I love the 23rd Psalm. When I read it I picture myself drinking deeply from still waters and munching contentedly on delightful treats. Somehow in the first few words I find physical refreshment. My muscles begin to relax and tension starts to slip away.
Though I experience a prompt relief in body, I admit my response to verse 3, “He restores my soul,” isn’t quite as immediate. As one who, along with the responsibilities of work, family and life, helps to provide emotional and practical support for a loved one living with a mental health disorder, the thought of a refreshed soul sounds like an unattainable luxury.
My soul is weary from worry and haggard from heartache. It is weighed down with impossible decisions and discouraged from setbacks. Yes, my body needs nourishment and sleep and I know, basically, how to do that. But where and when and how does soul-restoration happen?
The first clue comes in the verse before this one, in words about streams and meadows. The physical needs of food and water and rest come first. It is hard to rest your spirit when your body is bone tired and hungry. When our hearts are weary, the first, most refreshing help to our souls may be to take a nap or go for a walk.
Our second insight reminds us whose job it is to bring health to our souls. “HE restores my soul.” If ever there was a “let go and let God” moment, this is it. We entrust our frayed souls with all the fears and insecurities to the One who beckons: “Come to me, all of you who are weary and carry heavy burdens, and I will give you rest. Take my yoke upon you. Let me teach you, because I am humble and gentle at heart, and you will find rest for your souls.” (Matthew 11:28,29 NLT)
A third point is to accept the trade Jesus offers. He invites us to swap our heavy burden for His light yoke. I remember years ago traveling with a heavy computer bag through a large crowded foreign urban city. After struggling for a number of blocks and lagging farther and farther behind my colleagues, one of the young men dropped back and offered to swap briefcases. He’d not brought his laptop that day, so his load was so very easy for me to carry. What a relief and what a great exchange. Jesus says, “Give me that baggage; it’s mine to haul. Instead, you carry my peace and joy.”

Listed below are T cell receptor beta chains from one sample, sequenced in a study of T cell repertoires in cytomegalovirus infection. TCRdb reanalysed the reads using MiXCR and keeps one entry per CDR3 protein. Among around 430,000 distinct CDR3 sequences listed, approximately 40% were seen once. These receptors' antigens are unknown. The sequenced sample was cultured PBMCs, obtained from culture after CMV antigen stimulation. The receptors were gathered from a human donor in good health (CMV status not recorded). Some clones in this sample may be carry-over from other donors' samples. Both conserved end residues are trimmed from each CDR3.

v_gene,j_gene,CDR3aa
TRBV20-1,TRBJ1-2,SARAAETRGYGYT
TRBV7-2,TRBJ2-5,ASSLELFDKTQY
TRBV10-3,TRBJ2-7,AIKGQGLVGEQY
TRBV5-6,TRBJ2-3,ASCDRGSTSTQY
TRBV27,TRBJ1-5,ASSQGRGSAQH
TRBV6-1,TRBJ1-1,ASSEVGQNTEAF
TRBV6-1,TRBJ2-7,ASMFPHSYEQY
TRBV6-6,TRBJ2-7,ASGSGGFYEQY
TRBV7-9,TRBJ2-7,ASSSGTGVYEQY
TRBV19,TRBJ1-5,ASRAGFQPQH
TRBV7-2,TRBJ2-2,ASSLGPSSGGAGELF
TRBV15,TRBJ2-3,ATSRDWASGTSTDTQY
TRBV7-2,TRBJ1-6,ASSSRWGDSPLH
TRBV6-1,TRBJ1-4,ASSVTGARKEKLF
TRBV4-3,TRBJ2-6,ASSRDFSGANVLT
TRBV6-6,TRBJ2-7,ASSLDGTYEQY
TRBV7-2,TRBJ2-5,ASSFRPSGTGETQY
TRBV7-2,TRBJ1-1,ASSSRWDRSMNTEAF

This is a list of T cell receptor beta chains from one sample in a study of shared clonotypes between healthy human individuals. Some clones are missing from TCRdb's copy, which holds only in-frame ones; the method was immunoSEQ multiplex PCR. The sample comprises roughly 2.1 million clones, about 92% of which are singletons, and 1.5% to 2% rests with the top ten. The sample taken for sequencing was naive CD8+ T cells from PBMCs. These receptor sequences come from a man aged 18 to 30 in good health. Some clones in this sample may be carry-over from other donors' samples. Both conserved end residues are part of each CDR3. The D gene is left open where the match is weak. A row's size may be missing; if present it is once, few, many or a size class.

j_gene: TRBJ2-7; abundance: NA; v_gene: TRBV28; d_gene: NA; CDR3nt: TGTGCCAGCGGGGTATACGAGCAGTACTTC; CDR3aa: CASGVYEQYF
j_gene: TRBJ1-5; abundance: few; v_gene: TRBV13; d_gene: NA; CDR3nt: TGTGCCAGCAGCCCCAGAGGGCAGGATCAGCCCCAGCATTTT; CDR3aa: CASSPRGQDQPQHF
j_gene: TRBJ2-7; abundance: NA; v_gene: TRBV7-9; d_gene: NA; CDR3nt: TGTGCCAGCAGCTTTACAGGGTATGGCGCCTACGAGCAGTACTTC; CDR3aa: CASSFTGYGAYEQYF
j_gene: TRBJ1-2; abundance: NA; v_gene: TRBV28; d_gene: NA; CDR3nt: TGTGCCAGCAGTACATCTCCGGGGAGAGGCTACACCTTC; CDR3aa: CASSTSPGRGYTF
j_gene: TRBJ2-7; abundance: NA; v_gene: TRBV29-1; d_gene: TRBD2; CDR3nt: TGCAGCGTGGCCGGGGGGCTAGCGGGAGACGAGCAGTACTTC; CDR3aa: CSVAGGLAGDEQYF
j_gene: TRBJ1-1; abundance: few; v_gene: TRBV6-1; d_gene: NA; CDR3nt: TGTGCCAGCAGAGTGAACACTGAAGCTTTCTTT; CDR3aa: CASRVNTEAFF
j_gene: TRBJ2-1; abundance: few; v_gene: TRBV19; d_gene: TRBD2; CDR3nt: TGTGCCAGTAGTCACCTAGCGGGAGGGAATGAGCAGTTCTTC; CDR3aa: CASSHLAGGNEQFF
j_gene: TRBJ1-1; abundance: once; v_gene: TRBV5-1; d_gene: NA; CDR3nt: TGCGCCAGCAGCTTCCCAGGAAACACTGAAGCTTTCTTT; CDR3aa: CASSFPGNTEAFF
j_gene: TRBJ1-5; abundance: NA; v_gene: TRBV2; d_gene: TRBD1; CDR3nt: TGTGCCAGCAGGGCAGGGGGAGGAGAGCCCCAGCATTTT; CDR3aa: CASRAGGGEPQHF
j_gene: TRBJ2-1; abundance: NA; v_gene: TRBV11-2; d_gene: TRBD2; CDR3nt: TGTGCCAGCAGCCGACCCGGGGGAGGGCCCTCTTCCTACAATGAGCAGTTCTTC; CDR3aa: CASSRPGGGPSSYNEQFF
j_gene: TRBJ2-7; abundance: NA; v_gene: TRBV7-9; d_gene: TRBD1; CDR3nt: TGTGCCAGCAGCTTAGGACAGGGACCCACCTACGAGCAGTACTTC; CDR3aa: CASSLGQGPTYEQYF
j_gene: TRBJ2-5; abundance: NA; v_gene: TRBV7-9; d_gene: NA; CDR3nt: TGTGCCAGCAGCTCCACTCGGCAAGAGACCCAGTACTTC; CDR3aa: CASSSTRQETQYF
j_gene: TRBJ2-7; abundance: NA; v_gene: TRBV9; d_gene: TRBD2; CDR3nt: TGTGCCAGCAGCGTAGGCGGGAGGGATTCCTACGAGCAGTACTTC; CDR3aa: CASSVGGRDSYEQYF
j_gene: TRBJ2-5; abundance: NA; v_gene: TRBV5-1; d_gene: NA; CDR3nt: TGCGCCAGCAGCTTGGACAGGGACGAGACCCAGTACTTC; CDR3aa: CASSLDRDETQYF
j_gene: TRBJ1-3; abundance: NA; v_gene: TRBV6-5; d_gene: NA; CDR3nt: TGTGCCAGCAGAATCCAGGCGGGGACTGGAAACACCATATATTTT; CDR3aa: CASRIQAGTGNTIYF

“You will find rest for your souls,” Jesus promises. Rest from fretting if the new medications for your loved one will be effective. Rest from trying to figure out if you are empowering their recovery or enabling their dependency. Rest from grieving the “should have beens” and “if onlys.” Under His yoke we find a haven, a respite, a sanctuary for our troubled, tired, trodden souls.
Lastly, I think of Newton’s law of motion that says, “A body at rest will stay at rest until some external force is applied.” Once Jesus gives rest to our souls, we need to resist the forces that come to “steal, kill and destroy” that peace. We let His peace stand like a sentry guard outside our hearts and minds so our souls stay restored.
A restored soul has strength and fortitude and joy. A restored soul is able to give again, laugh again, hope again. A restored soul finds rest under the light yoke of a gentle shepherd.